A NYTimes article yesterday talked about the political futures market intrade.com in the context of the November election, particularly the Virginia Senate race, which I blogged about before. I urged my readers to curb their enthusiasm for using such markets for prediction in my article, while the NYTimes article is certainly much more enamored of them. However, I think we can all agree that such markets are very efficient in synthesizing all existing information and opinion in making a prediction, but it cannot reveal information that nobody can possibly know at this point, such as who is going to win the 2008 general election.

Monday, February 12, 2007

Use the right discount rate to avoid jail time

Here is a fascinating story about the former treasurer of Essex County, New Jersey, who was sentenced to seven and a half years in prison because the prosecutor used the wrong discount rate to value certain tax-exempt bonds.

Saturday, February 10, 2007

In praise of day-trading

A recent article by Mark Hulbert in the NYTimes talked about the Value Line's rankings, and how this system is under-performing the market index in recent years. Mr. Hulbert asked Professor David Aronson of Baruch College whether this drop in performance means that the system has stopped working. Prof. Aronson says no: he believes that it takes 10 or more years [my emphasis] of under-performance of this strategy before one can say that it has stopped working! This statement, if taken out-of-context, is so manifestly untrue that it warrants some elaboration.

To evaluate whether a strategy has failed bears a lot of resemblance to evaluating whether a particular trade has failed. In my previous article on stop-loss, I outlined a method to determine how long it takes before we should exit a losing trade. This has to do with the historical average holding period of similar trades. This kind of thinking can also be applied to a strategy as a whole. If your strategy, like the Value Line system, holds a position for months or even years before replacing it with others, then yes, it may take many years to find out if the system has finally stopped working. On the other hand, if your system holds a position for just hours, or maybe just minutes, then no, it takes only a few months to find out! Why? Those who are well-versed in statistics know that the larger the sample size (in this case, the number of trades), the smaller the percent deviation from the mean return.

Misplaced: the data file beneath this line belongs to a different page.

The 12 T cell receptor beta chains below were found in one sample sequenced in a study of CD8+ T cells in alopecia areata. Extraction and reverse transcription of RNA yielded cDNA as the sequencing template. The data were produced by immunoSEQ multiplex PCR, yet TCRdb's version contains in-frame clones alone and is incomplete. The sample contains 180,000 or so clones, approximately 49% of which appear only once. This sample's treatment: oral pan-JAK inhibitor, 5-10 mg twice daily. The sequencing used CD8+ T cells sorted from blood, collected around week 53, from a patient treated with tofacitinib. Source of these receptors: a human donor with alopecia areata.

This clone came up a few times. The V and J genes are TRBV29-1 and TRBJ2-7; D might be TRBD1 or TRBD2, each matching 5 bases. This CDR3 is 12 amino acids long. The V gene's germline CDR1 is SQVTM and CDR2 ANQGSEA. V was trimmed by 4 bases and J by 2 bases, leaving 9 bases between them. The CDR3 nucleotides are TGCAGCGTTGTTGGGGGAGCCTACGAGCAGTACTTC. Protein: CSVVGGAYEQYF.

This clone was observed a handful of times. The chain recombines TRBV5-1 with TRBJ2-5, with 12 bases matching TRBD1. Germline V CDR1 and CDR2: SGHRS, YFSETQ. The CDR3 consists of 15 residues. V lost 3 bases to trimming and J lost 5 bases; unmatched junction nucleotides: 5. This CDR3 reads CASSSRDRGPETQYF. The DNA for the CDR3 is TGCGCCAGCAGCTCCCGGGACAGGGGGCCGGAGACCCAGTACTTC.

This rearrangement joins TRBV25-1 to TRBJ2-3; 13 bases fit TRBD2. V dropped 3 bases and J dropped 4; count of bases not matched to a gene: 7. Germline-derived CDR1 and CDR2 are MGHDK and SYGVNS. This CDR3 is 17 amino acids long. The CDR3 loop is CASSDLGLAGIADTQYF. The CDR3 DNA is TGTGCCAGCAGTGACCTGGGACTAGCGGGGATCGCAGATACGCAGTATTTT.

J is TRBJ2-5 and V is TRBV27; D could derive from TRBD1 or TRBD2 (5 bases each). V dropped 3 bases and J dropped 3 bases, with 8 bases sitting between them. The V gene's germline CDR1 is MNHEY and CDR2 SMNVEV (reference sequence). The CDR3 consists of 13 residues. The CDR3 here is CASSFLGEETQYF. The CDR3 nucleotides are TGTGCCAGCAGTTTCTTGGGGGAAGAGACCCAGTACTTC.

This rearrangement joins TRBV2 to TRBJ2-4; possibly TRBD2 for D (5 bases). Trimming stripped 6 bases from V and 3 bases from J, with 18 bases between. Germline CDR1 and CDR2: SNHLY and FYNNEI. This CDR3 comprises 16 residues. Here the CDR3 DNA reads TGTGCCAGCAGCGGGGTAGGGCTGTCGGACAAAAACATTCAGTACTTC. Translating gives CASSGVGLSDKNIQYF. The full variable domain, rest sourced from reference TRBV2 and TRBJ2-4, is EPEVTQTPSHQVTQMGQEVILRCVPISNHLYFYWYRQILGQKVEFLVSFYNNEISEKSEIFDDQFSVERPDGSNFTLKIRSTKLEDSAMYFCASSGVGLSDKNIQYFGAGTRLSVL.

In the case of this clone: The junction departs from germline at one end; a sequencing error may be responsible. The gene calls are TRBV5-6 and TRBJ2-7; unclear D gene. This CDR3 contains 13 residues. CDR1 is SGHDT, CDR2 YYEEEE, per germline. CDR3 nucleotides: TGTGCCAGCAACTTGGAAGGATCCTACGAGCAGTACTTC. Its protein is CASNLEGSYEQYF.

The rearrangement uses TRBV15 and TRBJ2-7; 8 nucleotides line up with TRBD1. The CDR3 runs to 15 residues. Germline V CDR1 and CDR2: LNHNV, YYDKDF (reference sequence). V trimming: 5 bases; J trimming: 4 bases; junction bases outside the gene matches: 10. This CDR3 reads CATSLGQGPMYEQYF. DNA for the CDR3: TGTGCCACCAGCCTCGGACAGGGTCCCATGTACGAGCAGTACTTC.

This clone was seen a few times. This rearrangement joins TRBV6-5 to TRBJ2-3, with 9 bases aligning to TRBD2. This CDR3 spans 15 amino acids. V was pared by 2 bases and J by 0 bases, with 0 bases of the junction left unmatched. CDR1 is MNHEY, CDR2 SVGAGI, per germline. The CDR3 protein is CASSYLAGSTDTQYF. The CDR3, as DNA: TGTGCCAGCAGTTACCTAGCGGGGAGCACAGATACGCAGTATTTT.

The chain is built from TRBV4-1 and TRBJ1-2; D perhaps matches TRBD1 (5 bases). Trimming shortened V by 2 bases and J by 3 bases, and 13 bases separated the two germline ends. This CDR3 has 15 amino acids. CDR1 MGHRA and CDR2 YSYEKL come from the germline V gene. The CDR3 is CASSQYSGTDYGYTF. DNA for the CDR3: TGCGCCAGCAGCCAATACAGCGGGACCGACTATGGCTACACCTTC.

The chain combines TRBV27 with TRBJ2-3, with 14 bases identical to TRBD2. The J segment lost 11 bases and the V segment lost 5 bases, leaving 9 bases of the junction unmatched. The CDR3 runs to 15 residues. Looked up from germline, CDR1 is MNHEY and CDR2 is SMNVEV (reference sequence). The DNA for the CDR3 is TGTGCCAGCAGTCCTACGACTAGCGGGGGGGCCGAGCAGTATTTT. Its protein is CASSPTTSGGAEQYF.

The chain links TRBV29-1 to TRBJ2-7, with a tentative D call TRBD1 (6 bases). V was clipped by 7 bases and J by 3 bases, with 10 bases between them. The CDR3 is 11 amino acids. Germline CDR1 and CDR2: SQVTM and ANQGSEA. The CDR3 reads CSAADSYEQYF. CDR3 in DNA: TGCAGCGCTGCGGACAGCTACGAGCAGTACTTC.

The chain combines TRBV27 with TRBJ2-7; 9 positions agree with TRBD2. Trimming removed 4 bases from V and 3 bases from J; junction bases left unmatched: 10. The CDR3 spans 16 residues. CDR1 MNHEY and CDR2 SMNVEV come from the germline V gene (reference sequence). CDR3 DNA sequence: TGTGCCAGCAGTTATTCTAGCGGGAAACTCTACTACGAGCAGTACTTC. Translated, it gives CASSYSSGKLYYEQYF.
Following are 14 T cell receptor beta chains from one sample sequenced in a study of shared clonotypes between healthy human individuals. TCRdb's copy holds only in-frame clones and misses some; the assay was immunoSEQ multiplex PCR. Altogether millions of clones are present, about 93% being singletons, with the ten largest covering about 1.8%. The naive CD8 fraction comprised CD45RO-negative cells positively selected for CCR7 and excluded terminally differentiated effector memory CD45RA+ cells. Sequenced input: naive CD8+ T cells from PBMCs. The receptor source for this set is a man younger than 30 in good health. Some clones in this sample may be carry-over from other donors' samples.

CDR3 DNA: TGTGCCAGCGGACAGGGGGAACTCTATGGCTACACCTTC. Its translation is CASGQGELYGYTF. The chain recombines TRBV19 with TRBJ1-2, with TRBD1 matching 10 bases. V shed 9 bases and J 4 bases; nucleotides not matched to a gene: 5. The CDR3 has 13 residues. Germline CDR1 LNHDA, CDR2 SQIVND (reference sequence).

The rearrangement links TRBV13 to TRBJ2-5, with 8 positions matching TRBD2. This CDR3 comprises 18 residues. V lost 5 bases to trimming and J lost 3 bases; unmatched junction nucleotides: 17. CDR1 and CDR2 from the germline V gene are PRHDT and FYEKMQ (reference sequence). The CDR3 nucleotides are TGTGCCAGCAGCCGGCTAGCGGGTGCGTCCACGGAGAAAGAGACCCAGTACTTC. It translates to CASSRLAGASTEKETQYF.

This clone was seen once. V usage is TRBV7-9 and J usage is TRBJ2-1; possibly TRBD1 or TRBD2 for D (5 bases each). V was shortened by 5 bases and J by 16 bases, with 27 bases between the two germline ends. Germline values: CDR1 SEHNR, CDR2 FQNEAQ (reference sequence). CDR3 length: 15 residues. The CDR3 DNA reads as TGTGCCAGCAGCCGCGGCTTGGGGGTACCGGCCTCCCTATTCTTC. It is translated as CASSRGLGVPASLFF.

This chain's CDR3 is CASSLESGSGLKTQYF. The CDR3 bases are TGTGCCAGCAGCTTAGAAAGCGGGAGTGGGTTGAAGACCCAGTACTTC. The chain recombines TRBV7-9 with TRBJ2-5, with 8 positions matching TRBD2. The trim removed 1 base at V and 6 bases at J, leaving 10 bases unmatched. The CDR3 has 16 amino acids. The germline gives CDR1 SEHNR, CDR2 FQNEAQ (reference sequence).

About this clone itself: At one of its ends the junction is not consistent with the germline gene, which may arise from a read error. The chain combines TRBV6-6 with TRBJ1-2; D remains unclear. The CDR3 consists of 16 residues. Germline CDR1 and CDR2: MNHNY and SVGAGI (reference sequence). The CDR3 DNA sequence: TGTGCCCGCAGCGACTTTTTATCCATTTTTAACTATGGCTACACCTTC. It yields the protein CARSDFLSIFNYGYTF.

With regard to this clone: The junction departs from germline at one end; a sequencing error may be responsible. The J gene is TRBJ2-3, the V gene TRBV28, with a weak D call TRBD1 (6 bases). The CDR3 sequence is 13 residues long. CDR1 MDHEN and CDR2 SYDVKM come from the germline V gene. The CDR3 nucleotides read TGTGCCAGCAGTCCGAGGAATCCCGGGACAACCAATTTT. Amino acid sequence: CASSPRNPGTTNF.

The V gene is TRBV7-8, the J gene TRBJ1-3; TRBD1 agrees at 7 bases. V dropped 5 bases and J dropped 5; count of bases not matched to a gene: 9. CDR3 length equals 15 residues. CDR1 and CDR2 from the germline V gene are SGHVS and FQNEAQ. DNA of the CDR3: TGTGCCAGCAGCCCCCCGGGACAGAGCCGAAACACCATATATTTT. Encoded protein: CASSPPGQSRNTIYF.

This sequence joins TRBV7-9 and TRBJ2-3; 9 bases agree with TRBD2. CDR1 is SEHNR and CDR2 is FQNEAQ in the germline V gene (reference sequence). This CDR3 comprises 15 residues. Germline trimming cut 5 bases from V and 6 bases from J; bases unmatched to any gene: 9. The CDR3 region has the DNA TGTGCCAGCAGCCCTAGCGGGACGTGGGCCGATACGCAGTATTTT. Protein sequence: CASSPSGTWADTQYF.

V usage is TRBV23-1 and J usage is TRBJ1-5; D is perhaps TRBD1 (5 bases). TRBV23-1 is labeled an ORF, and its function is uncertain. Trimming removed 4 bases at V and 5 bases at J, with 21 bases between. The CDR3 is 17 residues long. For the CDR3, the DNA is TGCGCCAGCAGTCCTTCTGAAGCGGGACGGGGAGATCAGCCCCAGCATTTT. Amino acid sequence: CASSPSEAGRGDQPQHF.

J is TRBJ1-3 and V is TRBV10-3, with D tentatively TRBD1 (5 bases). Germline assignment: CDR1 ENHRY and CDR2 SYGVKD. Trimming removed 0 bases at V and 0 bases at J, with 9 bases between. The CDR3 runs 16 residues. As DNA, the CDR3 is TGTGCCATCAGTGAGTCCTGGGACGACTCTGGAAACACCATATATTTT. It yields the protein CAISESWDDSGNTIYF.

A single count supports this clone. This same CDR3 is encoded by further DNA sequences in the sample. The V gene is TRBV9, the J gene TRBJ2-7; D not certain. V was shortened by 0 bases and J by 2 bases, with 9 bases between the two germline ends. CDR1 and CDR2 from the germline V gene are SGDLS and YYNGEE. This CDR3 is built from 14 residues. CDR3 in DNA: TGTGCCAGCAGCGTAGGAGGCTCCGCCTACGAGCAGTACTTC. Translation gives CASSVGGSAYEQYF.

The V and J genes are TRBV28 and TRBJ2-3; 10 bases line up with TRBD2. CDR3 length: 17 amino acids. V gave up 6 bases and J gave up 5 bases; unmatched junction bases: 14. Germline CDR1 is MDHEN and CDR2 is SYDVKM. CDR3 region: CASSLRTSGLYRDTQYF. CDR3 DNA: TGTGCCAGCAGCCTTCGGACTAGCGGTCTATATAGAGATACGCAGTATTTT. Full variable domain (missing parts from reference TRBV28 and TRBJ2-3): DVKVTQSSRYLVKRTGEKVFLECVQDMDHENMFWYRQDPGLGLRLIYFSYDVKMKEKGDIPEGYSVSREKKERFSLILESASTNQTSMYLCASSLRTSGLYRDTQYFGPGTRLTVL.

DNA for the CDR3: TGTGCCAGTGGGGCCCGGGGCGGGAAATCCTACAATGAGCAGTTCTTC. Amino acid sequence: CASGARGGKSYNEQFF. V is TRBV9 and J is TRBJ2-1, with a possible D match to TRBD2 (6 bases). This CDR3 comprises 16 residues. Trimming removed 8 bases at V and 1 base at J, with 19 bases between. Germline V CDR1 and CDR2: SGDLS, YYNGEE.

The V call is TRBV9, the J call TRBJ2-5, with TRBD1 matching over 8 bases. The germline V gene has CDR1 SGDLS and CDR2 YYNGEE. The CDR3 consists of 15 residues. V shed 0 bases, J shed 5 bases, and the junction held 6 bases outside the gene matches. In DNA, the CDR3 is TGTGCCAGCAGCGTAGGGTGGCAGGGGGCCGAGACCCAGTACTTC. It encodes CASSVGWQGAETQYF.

Which brings me to day-trading. In the popular press, day-trading has been given a bad-name. Everyone seems to think that those people who sit in sordid offices buying and selling stocks every minute and never holding over-night positions are no better than gamblers. And we all know how gamblers end up, right? Let me tell you a little secret: in my years working for hedge funds and prop-trading groups in investment banks, I have seen all kinds of trading strategies. In 100% of the cases, traders who have achieved spectacularly high Sharpe ratio (like 6 or higher), with minimal drawdown, are day-traders.

Monday, February 05, 2007

Index tracking, arbitrage, and cointegration

Mr. Lange, a reader of mine from Germany, alerted me to the following paper regarding a strategy related to index arbitrage that involves the EUROStoxx50 index. It is a nice illustration of a common application of cointegration techniques to statistical arbitrage trading. I have written an exposition of this paper, together with an additional index arbitrage strategy not discussed in the original paper, which I posted to my subscribers only area. (Mr. Lange has graciously allowed me to share this exposition with other readers of this blog.)

Sunday, February 04, 2007

Cointegration between oil and bond yield? Not!

An article in the Feb 1 issue of the Economist magazine suggested that there may be a link between crude oil price and long-dated US treasuries. Their reasoning is that if oil price is high, OPEC will need to re-invest the pile of cash that they generate, and eventually a lot of this ended up invested in US 10-year bond. Therefore, when crude prices go up, 10-year yield should go down. As I explained before, the fact that these 2 numbers are anti-correlated do not prevent them from being cointegrated. And in fact, the Economist article plotted the crude oil prices together with bond yield over the last year together, and they seem tantalizingly close to being cointegrated.

My curiosity piqued, I proceeded to get a longer history of these data to examine.

In the graph above, I plotted the (normalized) difference between the 10-year treasury yield and oil price. One can see that over the last year and a half, they are indeed cointegrated to a good degree. (To see that, notice the spread is range-bound, or mean-reverting, from mid-2005 to the present.) But this relationship breaks down completely over the longer history.

Though I think that the Economist magazine is doing a disservice to its readers for plotting this graph over just one year and making innuendos of linkage, it is a nice illustration of the danger of studying cointegration over a short window.